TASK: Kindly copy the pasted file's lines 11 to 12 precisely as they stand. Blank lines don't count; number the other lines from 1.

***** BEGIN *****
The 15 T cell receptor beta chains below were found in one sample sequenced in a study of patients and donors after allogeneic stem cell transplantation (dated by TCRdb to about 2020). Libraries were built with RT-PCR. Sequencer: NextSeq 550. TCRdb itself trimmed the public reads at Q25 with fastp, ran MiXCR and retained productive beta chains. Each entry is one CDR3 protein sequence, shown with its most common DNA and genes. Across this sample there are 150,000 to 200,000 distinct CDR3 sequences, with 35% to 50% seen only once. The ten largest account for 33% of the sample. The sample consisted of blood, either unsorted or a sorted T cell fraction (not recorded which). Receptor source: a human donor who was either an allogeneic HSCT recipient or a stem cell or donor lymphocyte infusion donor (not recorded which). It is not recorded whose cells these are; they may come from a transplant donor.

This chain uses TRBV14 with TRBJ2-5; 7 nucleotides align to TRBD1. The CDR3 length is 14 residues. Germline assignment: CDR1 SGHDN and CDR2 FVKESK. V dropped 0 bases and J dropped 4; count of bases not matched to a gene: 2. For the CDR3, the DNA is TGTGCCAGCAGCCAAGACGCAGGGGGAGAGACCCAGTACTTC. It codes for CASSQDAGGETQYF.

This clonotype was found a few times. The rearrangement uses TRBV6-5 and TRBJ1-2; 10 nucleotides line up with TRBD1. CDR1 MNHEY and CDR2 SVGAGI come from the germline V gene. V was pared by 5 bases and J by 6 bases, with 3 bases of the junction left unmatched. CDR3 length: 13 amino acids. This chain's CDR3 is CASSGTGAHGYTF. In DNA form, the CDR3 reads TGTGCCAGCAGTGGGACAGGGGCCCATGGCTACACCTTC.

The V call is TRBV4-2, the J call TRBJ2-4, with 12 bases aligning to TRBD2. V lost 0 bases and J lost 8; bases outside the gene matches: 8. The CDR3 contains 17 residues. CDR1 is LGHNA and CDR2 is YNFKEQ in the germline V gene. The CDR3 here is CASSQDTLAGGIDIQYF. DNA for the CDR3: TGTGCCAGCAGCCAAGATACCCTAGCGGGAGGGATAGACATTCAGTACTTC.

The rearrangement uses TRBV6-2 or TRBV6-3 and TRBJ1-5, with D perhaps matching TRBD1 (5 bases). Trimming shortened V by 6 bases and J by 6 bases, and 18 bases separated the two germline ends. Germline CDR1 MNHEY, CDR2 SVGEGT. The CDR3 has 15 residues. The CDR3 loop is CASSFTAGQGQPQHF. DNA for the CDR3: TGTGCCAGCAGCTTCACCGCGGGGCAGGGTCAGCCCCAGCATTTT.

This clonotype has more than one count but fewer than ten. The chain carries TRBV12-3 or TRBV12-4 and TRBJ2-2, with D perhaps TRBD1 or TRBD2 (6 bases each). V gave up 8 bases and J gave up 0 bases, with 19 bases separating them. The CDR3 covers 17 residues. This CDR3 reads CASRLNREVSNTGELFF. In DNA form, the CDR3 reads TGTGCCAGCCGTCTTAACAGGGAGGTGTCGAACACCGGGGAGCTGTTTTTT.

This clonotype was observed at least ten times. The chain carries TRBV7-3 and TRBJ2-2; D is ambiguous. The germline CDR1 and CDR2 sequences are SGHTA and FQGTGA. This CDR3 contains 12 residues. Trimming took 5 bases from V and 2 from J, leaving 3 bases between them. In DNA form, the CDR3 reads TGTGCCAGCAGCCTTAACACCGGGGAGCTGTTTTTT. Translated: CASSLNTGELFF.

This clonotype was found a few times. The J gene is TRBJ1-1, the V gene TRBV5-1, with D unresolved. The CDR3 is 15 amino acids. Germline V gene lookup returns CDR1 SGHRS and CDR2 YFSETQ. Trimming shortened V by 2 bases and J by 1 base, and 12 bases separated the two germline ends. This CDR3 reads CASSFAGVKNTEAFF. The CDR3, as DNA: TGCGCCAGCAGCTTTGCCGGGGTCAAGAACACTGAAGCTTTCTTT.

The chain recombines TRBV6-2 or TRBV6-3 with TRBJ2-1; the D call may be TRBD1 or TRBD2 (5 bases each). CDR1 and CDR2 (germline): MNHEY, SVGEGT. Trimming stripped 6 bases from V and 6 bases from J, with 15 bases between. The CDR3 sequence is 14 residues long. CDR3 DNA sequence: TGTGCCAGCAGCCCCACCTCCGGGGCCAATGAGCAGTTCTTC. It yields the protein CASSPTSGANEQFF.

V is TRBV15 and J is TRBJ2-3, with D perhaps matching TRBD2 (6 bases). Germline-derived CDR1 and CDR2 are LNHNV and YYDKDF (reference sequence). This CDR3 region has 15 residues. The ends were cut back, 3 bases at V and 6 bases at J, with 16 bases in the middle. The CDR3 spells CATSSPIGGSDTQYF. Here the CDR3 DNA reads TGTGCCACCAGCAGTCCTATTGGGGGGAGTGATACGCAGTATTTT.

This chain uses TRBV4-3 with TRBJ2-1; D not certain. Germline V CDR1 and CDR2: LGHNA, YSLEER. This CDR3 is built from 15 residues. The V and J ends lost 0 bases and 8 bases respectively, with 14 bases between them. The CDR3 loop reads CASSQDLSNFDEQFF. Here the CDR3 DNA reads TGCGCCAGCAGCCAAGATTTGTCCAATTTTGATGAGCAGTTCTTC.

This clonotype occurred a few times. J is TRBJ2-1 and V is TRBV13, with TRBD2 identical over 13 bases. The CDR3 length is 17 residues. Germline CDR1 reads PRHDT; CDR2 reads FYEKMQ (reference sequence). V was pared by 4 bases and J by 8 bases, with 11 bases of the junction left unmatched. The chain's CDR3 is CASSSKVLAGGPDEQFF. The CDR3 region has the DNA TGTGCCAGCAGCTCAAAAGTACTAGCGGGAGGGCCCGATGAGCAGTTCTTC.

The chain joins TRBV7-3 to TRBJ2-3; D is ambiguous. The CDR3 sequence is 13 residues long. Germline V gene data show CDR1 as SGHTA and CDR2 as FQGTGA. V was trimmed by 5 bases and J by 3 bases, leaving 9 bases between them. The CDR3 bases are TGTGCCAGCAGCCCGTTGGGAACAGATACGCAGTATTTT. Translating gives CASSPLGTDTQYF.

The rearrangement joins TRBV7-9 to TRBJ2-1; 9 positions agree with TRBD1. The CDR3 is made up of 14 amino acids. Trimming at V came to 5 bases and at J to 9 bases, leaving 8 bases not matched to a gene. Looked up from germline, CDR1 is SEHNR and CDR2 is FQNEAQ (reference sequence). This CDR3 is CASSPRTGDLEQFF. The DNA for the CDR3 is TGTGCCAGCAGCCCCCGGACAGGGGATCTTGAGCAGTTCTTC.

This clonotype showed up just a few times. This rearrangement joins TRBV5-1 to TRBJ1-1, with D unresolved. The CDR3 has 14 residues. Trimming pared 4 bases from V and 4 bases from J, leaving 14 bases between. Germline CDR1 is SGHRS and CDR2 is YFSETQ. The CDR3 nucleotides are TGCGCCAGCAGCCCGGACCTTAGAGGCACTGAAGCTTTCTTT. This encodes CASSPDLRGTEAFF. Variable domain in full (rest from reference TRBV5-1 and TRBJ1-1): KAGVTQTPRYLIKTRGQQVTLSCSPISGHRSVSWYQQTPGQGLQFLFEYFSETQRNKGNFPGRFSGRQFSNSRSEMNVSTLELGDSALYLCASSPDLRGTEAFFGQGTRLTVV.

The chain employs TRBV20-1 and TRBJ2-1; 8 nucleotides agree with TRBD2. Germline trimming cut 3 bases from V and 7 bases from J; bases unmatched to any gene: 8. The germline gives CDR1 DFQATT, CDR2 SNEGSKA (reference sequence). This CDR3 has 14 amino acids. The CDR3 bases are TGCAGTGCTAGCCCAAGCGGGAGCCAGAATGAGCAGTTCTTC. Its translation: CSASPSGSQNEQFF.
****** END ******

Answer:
This chain uses TRBV4-3 with TRBJ2-1; D not certain. Germline V CDR1 and CDR2: LGHNA, YSLEER. This CDR3 is built from 15 residues. The V and J ends lost 0 bases and 8 bases respectively, with 14 bases between them. The CDR3 loop reads CASSQDLSNFDEQFF. Here the CDR3 DNA reads TGCGCCAGCAGCCAAGATTTGTCCAATTTTGATGAGCAGTTCTTC.

This clonotype occurred a few times. J is TRBJ2-1 and V is TRBV13, with TRBD2 identical over 13 bases. The CDR3 length is 17 residues. Germline CDR1 reads PRHDT; CDR2 reads FYEKMQ (reference sequence). V was pared by 4 bases and J by 8 bases, with 11 bases of the junction left unmatched. The chain's CDR3 is CASSSKVLAGGPDEQFF. The CDR3 region has the DNA TGTGCCAGCAGCTCAAAAGTACTAGCGGGAGGGCCCGATGAGCAGTTCTTC.